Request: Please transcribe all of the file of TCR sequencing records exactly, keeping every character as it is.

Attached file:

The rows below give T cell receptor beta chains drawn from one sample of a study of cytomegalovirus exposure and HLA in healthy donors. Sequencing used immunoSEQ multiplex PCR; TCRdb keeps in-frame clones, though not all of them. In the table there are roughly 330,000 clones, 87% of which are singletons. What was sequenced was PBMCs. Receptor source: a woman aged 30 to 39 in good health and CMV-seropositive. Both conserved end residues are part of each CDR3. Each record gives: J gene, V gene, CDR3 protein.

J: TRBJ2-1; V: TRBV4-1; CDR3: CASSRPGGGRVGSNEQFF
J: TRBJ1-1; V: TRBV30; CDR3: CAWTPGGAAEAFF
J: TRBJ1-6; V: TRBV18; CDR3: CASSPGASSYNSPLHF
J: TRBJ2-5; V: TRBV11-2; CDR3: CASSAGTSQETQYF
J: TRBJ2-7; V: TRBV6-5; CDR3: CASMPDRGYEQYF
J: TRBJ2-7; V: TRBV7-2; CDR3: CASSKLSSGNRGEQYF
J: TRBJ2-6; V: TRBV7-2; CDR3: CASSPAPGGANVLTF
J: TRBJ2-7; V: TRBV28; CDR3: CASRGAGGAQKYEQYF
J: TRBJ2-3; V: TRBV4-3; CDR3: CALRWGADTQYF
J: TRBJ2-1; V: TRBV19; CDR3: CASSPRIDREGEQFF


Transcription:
The rows below give T cell receptor beta chains drawn from one sample of a study of cytomegalovirus exposure and HLA in healthy donors. Sequencing used immunoSEQ multiplex PCR; TCRdb keeps in-frame clones, though not all of them. In the table there are roughly 330,000 clones, 87% of which are singletons. What was sequenced was PBMCs. Receptor source: a woman aged 30 to 39 in good health and CMV-seropositive. Both conserved end residues are part of each CDR3. Each record gives: J gene, V gene, CDR3 protein.

J: TRBJ2-1; V: TRBV4-1; CDR3: CASSRPGGGRVGSNEQFF
J: TRBJ1-1; V: TRBV30; CDR3: CAWTPGGAAEAFF
J: TRBJ1-6; V: TRBV18; CDR3: CASSPGASSYNSPLHF
J: TRBJ2-5; V: TRBV11-2; CDR3: CASSAGTSQETQYF
J: TRBJ2-7; V: TRBV6-5; CDR3: CASMPDRGYEQYF
J: TRBJ2-7; V: TRBV7-2; CDR3: CASSKLSSGNRGEQYF
J: TRBJ2-6; V: TRBV7-2; CDR3: CASSPAPGGANVLTF
J: TRBJ2-7; V: TRBV28; CDR3: CASRGAGGAQKYEQYF
J: TRBJ2-3; V: TRBV4-3; CDR3: CALRWGADTQYF
J: TRBJ2-1; V: TRBV19; CDR3: CASSPRIDREGEQFF